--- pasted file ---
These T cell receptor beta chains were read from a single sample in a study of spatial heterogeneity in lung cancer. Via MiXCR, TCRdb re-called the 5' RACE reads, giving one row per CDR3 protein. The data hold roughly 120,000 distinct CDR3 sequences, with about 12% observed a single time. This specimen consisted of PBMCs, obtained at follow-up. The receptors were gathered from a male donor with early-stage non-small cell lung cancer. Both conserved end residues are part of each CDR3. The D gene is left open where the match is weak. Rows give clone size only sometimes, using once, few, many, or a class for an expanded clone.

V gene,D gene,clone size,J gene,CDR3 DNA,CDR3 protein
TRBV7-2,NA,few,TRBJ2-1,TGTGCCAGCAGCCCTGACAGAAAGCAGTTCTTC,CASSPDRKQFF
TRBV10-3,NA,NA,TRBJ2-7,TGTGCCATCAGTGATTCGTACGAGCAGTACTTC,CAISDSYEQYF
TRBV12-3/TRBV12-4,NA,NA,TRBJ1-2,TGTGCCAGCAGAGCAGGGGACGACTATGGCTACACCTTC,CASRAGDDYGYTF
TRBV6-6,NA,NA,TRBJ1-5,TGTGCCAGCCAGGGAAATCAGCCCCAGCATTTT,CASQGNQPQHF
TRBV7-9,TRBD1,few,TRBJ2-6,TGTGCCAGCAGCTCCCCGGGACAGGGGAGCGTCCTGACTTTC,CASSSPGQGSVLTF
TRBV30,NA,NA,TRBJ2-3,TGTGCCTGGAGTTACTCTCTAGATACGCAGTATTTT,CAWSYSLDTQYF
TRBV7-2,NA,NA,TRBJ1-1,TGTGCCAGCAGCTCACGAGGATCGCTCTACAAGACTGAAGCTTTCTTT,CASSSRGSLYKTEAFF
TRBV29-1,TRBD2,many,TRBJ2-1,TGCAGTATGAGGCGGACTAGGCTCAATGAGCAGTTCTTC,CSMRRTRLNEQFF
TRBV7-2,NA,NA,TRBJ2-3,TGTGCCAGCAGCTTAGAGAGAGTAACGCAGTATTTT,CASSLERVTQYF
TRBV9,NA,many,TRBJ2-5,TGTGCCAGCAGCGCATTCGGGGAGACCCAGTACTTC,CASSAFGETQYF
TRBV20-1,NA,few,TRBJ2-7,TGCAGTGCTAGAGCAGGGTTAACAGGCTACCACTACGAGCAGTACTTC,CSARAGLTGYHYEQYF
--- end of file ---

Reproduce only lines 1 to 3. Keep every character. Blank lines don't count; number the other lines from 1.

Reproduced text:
These T cell receptor beta chains were read from a single sample in a study of spatial heterogeneity in lung cancer. Via MiXCR, TCRdb re-called the 5' RACE reads, giving one row per CDR3 protein. The data hold roughly 120,000 distinct CDR3 sequences, with about 12% observed a single time. This specimen consisted of PBMCs, obtained at follow-up. The receptors were gathered from a male donor with early-stage non-small cell lung cancer. Both conserved end residues are part of each CDR3. The D gene is left open where the match is weak. Rows give clone size only sometimes, using once, few, many, or a class for an expanded clone.

V gene,D gene,clone size,J gene,CDR3 DNA,CDR3 protein
TRBV7-2,NA,few,TRBJ2-1,TGTGCCAGCAGCCCTGACAGAAAGCAGTTCTTC,CASSPDRKQFF